The Weekly Dream: Balance and Options

“The essence of strategy is not to carry out a brilliant plan that proceeds in steps; it is to put yourself in situations where you have more options than the enemy.”
-Strategy 6, 33 Strategies of War, by Robert Greene

I have always been known as a planner. Growing up, my parents always stressed “have a Plan B, because the only surething is death and Jesus.” I was one of those people who had to have all of the information, formulate contigency plans and a main plan. Because I always hedged my bets (“hoped for the best, but planned for the worse”), I was able to maintain cool and calm in the face of unforeseen circumstances. I only ran into trouble when I had no options and no room to maneuver. I hated the boxed in/caged animal feeling that comes from facing “checkmate” in a particular situation. I also realized that I hate dealing with individuals who had no skills in planning and execution. How does on develop the skill of flexibility in planning and execution?

Potential Force

Lately, I have been obsessed with all things dealing with strategy. This summer, a good friend of mine and I rediscovered the classic game of chess. Every Tuesday, we would meet and play a game, while discussing the business of the week. The first time we sat down, he beat me in three moves. Now as embarassing as this is to admit, I learned an important strategic lesson. Whereas my strategy was to decimate him piece by piece, he focused more on controlling certains squares on the board to limit my options. He had his “strikers” in places where I could not even think of moving.

The Chessboard of Life

Few people realize that life is, at some points, a chess game. We are all implicitly strategists. When the use of force is not an option, then strategy is the fallback. From the child who tries to convince his parents to get him that new toy, to the teenager who wants a new car or curfew, to the adult who wants a promotion, we all have plans of attack for attaining access to scarce resources. It is human nature. It is not evil unless your objective is evil. Hard work is only part of the battle. Mailmen, teachers, waitresses and immigrants all work hard, and often work harder than the majority of people in society. To truly attain our dreams, it is imperative that we work harder and smarter.

There are some basic tenets to being a strategic thinker. The first thing is to know what your objective is and your timeline. Nothing has meaning outside of time. Second, take inventory of your resources. What are your strengths and weaknesses? What are your constraints? Third, who and what are your enemies? Fourth, how can you use what you have in your possessions to surmount the enemies/obstacles you face? Fifth, take wise counsel. As a man who believes in God, prayer is extremely important to me in my strategic process, because if my plan is not in line with God’s, there is no way it is going to work. A lot of people consult God last, if they consult Him at all, but they ignore a tremendous resource. I also, have my “roundtable” discussions with my committee to cover all of my bases.

Accuracy of information is paramount. Also, It is essential to have more than one approach. Begin to think of various situations and variables that could occur and build that flexibility into your plan and time line. When you do this, you will maintain the presence of mind necessary to focus and execute in the face of opposition.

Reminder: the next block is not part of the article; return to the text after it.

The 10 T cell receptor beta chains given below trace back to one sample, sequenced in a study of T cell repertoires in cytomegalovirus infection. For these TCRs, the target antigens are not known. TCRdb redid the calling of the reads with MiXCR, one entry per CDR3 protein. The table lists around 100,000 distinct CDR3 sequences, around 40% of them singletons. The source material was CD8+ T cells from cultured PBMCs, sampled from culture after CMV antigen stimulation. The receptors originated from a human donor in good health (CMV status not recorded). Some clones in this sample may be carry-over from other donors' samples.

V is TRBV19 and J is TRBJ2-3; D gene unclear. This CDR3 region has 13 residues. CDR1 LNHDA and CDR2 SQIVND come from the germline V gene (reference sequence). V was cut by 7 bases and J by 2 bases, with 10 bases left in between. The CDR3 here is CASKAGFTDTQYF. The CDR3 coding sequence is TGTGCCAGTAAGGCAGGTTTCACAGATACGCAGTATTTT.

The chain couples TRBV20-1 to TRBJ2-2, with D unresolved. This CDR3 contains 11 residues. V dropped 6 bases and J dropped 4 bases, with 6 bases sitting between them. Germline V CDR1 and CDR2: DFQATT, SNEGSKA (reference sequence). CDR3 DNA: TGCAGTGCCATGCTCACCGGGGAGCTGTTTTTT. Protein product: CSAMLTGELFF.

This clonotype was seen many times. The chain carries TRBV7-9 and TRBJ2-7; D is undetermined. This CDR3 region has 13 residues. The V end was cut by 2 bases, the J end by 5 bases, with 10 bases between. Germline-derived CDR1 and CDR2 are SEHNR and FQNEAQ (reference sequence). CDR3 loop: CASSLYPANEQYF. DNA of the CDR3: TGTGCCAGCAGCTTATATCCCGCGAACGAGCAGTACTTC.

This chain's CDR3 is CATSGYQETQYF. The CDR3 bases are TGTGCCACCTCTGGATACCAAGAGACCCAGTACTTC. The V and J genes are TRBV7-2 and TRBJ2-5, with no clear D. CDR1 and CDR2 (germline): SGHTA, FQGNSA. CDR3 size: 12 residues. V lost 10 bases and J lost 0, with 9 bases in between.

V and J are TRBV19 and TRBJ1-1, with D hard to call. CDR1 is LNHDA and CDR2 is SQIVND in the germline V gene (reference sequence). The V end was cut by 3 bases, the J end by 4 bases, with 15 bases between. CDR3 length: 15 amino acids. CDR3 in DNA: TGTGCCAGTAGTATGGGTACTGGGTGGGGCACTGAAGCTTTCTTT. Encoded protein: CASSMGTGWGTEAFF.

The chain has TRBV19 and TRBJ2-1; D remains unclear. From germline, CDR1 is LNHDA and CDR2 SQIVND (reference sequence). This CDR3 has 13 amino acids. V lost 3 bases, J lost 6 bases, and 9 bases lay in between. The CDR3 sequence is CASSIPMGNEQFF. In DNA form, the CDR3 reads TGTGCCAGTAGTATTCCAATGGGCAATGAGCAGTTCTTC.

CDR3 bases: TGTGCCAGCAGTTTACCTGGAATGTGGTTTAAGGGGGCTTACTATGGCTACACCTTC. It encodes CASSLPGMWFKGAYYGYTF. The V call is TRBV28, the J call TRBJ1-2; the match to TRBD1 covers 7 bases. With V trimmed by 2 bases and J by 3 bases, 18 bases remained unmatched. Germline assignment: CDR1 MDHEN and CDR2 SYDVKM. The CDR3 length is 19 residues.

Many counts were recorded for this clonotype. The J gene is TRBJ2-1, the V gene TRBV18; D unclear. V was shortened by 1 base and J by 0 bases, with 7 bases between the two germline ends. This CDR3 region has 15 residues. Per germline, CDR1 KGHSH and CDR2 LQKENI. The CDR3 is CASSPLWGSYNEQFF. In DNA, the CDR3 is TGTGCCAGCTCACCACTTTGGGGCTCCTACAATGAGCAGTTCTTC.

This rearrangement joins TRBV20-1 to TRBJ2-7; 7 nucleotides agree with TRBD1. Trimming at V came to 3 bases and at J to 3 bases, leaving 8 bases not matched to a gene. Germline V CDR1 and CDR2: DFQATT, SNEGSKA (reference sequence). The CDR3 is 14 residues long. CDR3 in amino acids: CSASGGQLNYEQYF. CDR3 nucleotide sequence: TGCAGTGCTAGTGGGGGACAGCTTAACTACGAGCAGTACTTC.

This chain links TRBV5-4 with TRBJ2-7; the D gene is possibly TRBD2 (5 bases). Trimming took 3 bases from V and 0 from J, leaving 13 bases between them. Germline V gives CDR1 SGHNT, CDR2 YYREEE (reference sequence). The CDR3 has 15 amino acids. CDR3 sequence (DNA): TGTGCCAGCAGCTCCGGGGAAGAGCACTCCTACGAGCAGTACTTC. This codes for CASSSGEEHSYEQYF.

A favorite and essential technique is what author Harvey McKay calls “digging your well before you are thirsty.” If you ultimately know the process necessary to meet your objective, you lay the groundwork and accumulate the tools before the need arises. You take the initiative before instead of constantly reacting to situations. For example, when looking for a job, there are people who blindly mass mail resumes to employers and pray for a response. The more strategic approach would be to keep your options open and make contacts with people at other companies that may be able to get your resume in front of the right people.

Be Water, Be Wind

Strategic thinking, planning and execution is the highest level of human reasoning because it requires you to act instead of react. We analyze everything else, but seldom do individuals implicitly analyze situations in their daily life. Thinking this way requires a great deal of discipline, diligence and patience-three things most people are extremely short on. However, the rewards are astronomical. Take the military approach. In the military, before the troops take the field, they send out reconnaissance teams to get the lay of the land. From these scouts findings, the commanding officers develop their strategy. After the mission, the officers analyze what happened and debrief. Taking this approach is a great introduction to approaching life. Do your homework, collect the data, analyze, execute and debrief.

But beware of the danger of falling in love with your strategy. Strategy and tactics must adapt as situations unfold. The whole idea is to develop your personal chessboard so that you control the key portions of the board and have any number of options.

I know I have only really glossed over this topic, but you get the idea. Look at your life and objectives with more of a critical eye, and be willing to be strategic about your life. People without options are powerless. Anyway, have fun, before you lies the oportunity to match wits against life, and with the right mindset, you can win.

Truth and Peace,
Steven M DeVougas

Question of the Week: Is the life you live a result of a plan or the result of happenstance?



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